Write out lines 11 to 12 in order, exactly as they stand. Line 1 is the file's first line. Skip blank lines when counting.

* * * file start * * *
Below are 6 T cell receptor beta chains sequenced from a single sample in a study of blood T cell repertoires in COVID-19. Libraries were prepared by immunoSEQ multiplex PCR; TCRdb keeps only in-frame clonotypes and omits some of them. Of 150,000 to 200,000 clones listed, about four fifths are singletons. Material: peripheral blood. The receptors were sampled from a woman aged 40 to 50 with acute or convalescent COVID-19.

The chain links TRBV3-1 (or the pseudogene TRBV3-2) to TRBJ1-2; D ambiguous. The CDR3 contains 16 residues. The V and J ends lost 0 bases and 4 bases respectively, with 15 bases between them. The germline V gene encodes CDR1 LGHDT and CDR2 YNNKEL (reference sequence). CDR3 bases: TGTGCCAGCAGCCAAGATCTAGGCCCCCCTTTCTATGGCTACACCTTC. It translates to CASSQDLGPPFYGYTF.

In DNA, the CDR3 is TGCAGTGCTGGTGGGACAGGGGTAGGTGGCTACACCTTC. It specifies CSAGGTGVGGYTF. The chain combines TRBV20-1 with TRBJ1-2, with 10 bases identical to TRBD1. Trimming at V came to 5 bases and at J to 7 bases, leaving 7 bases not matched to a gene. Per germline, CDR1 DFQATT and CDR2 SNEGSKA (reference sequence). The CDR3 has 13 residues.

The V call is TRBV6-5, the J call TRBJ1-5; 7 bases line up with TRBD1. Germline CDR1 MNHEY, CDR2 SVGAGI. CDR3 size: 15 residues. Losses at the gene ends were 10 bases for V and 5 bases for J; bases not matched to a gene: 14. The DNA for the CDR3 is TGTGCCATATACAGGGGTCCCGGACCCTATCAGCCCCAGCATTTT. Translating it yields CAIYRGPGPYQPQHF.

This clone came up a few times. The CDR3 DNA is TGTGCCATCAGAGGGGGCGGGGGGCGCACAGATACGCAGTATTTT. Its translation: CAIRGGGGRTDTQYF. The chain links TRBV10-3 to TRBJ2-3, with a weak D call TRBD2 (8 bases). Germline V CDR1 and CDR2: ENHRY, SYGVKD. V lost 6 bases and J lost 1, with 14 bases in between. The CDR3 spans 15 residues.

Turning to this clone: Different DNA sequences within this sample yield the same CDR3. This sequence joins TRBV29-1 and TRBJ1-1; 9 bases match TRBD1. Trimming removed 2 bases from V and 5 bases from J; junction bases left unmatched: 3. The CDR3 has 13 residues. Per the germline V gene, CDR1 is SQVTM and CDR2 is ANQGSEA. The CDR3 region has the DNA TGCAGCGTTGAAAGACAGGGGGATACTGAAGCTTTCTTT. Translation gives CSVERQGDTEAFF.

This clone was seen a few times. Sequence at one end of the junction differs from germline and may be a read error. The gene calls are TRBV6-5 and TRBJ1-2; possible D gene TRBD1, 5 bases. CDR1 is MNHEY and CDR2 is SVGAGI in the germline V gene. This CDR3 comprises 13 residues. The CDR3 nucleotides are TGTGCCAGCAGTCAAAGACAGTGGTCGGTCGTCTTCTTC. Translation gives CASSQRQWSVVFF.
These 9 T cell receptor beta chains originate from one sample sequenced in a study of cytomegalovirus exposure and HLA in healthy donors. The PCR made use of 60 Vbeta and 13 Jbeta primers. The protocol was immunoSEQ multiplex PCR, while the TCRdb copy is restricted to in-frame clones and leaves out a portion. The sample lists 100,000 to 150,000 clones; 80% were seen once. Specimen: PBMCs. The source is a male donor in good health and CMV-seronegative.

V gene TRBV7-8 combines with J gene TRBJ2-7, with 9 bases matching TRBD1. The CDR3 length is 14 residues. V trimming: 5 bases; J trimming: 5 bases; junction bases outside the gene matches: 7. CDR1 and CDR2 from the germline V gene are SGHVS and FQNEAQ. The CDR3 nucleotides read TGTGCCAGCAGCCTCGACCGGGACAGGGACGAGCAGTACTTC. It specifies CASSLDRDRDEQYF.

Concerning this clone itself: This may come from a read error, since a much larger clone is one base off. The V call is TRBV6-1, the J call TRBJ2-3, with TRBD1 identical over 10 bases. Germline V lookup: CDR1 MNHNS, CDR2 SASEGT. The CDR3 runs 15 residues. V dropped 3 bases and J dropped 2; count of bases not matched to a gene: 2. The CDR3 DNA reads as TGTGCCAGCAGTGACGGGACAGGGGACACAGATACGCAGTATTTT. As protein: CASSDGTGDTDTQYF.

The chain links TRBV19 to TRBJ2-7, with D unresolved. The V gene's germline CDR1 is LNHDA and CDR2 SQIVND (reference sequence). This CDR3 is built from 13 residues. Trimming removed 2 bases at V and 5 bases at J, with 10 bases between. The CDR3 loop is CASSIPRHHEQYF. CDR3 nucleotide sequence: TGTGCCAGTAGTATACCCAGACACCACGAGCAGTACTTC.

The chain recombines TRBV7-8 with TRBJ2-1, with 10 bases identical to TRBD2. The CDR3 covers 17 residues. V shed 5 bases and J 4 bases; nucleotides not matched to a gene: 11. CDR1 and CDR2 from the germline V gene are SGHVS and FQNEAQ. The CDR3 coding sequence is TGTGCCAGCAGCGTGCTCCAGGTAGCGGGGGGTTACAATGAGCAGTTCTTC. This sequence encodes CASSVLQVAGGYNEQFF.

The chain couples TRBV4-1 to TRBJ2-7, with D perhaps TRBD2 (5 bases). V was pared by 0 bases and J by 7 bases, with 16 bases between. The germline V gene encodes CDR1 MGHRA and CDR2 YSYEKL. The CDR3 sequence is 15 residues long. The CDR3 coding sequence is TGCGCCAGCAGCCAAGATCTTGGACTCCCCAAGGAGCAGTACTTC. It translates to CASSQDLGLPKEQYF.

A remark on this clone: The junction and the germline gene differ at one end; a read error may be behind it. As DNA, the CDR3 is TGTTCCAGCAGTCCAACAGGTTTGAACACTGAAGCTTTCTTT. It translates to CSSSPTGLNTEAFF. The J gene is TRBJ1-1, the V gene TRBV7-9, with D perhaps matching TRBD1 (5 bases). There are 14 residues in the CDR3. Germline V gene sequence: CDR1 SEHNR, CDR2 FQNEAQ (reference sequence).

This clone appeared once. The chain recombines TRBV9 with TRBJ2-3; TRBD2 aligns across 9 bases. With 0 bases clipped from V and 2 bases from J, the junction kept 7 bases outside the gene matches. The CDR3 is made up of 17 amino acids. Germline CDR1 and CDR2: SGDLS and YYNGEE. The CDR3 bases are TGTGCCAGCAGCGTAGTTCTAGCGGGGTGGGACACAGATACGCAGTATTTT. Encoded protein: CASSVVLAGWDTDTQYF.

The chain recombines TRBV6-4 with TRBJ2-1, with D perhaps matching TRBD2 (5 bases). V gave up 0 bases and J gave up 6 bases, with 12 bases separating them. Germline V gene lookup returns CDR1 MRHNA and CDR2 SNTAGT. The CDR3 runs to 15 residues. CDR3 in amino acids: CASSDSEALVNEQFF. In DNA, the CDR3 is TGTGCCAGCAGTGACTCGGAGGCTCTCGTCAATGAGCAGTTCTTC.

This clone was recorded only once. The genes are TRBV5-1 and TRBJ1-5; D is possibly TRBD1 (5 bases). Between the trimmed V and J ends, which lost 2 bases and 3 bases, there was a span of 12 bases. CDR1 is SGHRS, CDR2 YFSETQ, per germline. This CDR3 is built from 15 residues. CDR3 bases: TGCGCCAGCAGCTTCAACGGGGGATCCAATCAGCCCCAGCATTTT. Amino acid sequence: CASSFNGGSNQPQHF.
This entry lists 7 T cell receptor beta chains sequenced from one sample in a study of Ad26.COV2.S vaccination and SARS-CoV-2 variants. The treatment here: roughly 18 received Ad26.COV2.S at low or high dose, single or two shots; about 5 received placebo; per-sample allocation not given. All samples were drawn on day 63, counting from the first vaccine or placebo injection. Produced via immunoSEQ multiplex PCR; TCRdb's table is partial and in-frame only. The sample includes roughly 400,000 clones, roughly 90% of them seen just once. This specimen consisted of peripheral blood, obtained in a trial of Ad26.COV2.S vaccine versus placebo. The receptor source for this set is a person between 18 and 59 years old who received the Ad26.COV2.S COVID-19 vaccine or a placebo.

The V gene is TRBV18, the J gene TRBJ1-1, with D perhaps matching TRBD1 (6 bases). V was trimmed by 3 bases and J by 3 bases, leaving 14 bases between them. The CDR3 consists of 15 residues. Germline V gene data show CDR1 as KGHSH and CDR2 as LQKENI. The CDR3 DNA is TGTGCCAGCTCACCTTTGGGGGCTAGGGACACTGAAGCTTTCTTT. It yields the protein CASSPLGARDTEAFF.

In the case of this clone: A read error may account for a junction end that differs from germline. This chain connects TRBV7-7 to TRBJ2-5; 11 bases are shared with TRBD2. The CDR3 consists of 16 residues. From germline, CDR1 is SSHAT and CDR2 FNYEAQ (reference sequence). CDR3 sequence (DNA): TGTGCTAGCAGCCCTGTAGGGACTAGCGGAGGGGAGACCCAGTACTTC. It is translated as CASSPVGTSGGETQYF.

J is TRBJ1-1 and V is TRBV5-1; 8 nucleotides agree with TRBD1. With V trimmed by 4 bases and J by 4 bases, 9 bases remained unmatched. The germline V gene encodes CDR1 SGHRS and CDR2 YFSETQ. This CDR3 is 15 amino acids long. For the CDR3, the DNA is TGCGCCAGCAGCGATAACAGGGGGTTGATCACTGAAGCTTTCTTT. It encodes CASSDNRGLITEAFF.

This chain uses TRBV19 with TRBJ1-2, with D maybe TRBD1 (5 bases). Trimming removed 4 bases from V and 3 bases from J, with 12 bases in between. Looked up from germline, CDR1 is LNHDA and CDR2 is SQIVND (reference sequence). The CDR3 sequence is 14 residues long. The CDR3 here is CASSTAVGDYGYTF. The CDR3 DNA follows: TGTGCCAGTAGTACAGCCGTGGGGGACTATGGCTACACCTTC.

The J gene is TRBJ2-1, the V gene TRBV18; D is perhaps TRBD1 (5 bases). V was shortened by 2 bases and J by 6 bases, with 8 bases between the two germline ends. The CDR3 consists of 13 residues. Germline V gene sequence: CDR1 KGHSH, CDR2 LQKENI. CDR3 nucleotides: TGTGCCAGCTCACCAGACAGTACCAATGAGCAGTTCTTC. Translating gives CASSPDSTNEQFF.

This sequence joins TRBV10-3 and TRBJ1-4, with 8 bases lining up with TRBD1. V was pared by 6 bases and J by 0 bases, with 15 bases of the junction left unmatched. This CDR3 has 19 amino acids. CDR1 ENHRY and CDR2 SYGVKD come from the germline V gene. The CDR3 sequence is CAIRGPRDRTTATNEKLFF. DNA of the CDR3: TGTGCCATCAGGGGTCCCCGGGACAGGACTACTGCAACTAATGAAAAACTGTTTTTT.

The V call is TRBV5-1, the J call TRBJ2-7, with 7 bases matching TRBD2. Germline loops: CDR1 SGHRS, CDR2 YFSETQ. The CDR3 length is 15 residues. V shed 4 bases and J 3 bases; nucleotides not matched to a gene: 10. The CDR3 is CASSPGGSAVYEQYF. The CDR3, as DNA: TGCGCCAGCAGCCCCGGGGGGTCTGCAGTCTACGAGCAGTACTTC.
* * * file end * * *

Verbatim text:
The chain links TRBV19 to TRBJ2-7, with D unresolved. The V gene's germline CDR1 is LNHDA and CDR2 SQIVND (reference sequence). This CDR3 is built from 13 residues. Trimming removed 2 bases at V and 5 bases at J, with 10 bases between. The CDR3 loop is CASSIPRHHEQYF. CDR3 nucleotide sequence: TGTGCCAGTAGTATACCCAGACACCACGAGCAGTACTTC.

The chain recombines TRBV7-8 with TRBJ2-1, with 10 bases identical to TRBD2. The CDR3 covers 17 residues. V shed 5 bases and J 4 bases; nucleotides not matched to a gene: 11. CDR1 and CDR2 from the germline V gene are SGHVS and FQNEAQ. The CDR3 coding sequence is TGTGCCAGCAGCGTGCTCCAGGTAGCGGGGGGTTACAATGAGCAGTTCTTC. This sequence encodes CASSVLQVAGGYNEQFF.